ness’s finances. A single source of truth iplicit's accounting software offers a “single source of truth” – one central system which gives you a complete picture and with an intuitive and user-friendly interface. iplicit frees up staff time and provides better information by: • Handling intercompany transactions, so transactions are correctly allocated to the correct entity. • Smoothly consolidating the accounts, without lots of manual intervention. • Easy visibility, enabling you to switch from a group overview to a detailed look at any site, legal entity or transaction. • Ensuring users in any entity or site can access only the parts of the system relevant to them. • Each resident has a unique identifier, so it’s easy to track where funding has come from and where it has been spent.
• Easy tracking and reporting when funding is restricted for specified purposes. • Integrated document storage, with invoices and purchase orders stored alongside the relevant line item. • Simple approval workflows so spending decisions can be made promptly and are properly recorded. • Improved cost control and forecasting. • Easy integration with other software in use in the company. Efficiencies such as these eliminate many hours of chasing paperwork, rekeying data and manipulating figures in spreadsheets. iplicit’s software puts accurate, real-time data into the hands of managers. You can always see what’s going on across the business without having to wait for hard-pressed staff to finish a laborious month-end close. Find out more about iplicit, visit www.iplicit.com/who-we-help/care-homes or email email@example.com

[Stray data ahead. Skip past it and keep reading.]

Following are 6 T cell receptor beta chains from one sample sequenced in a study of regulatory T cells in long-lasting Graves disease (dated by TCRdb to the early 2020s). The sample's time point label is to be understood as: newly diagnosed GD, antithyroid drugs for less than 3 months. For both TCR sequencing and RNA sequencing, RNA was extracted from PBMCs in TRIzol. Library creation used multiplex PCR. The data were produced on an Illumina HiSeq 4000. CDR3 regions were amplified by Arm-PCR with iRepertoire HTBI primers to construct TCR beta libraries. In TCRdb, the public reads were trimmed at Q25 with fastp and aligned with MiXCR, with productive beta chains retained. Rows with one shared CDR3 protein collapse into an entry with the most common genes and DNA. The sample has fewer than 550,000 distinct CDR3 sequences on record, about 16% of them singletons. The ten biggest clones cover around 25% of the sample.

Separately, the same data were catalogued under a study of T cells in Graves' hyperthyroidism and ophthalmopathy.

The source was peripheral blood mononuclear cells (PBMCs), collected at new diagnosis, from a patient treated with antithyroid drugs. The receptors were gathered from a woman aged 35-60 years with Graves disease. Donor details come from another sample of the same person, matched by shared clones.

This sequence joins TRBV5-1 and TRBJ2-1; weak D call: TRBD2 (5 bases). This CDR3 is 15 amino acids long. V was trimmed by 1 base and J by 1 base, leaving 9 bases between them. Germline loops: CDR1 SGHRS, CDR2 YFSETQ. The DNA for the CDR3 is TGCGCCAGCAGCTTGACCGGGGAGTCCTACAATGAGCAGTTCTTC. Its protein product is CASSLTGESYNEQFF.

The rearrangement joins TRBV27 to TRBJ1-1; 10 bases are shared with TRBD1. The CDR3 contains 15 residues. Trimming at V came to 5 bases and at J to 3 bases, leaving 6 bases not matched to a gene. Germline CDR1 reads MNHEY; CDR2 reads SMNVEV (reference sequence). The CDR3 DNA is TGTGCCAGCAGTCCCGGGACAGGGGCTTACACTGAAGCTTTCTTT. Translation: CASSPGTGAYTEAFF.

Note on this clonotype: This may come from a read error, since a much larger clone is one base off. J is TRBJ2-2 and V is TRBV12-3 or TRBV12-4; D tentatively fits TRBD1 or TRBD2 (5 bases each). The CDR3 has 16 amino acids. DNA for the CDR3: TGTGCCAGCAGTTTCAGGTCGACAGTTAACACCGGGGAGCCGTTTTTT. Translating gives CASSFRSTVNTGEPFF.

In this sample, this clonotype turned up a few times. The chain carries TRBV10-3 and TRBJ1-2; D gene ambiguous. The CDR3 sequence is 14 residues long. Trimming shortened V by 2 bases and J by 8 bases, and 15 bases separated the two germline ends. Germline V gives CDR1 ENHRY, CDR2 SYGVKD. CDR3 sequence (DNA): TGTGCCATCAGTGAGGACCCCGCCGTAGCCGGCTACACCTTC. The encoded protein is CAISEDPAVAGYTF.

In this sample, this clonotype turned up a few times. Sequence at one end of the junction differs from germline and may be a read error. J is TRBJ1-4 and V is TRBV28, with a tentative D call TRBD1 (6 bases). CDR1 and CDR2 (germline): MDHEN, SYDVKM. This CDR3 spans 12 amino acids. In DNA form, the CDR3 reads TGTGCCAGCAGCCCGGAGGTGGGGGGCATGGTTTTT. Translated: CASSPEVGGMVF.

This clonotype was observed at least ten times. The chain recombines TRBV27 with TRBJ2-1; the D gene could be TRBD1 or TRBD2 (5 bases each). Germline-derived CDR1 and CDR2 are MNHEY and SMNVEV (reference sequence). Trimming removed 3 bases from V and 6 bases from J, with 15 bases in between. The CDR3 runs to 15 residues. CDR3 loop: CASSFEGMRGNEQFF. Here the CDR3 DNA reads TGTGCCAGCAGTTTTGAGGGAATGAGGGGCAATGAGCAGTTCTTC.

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Patients Experiencing Two Or More Cancelled Operations Due To NHS Industrial Action Health leaders are warning that increasing numbers of patients who have already had their operation cancelled due to industrial action are having their rescheduled appointments cancelled again – including growing numbers of cancer patients. Ahead of a coordinated walkout by NHS consultants and junior doctors in England this week, the NHS Confederation has been told by several of its members that the escalated strike action by the BMA is putting more patients at risk than ever. Health leaders told the NHS Confederation that: • they are very worried about coordinated strike action across consultants and junior doctors, and the risk to patients is as high as it’s ever been. • many hospitals are having to routinely cancel operations that have already been cancelled at least once – sometimes as many as three times. The clear risk is that the health of some patients will deteriorate the longer they are left to wait. • this round of industrial action is seeing them forced to cancel a higher number of appointments and operations than before, with a bigger impact on cancer patients than in previous rounds. • public frustration is growing as hospitals and other providers are often left in a position where they can’t tell patients when their operation or appointment will be rescheduled to. • hospitals are routinely not booking in patients now, which means the true scale of the impact of strike action won’t be reflected in the official return’s data on cancellation numbers. • health leaders can’t understand why the government doesn’t recognise the severity of the situation and are worried that Ministers see the situation as ‘business as usual’ now. • they are worried about how the costs of industrial action – estimated to be more than £1bn already and rising – are hitting already stretched NHS budgets. If this continues, then it will either increase deficits or lead to cut backs elsewhere. Matthew Taylor, chief executive of the NHS Confederation, said: “The worst-case scenario of NHS consultants and junior doctors walking out together has become a terrible reality. This is likely to be the biggest walkout the NHS has ever seen, will cause serious disruption, and put patients at the highest level of risk in living memory. “Leaders are concerned that this dangerous situation is being underestimated by the government, telling us that this feels much different and more complex than previous strikes, with most reporting greater diffi-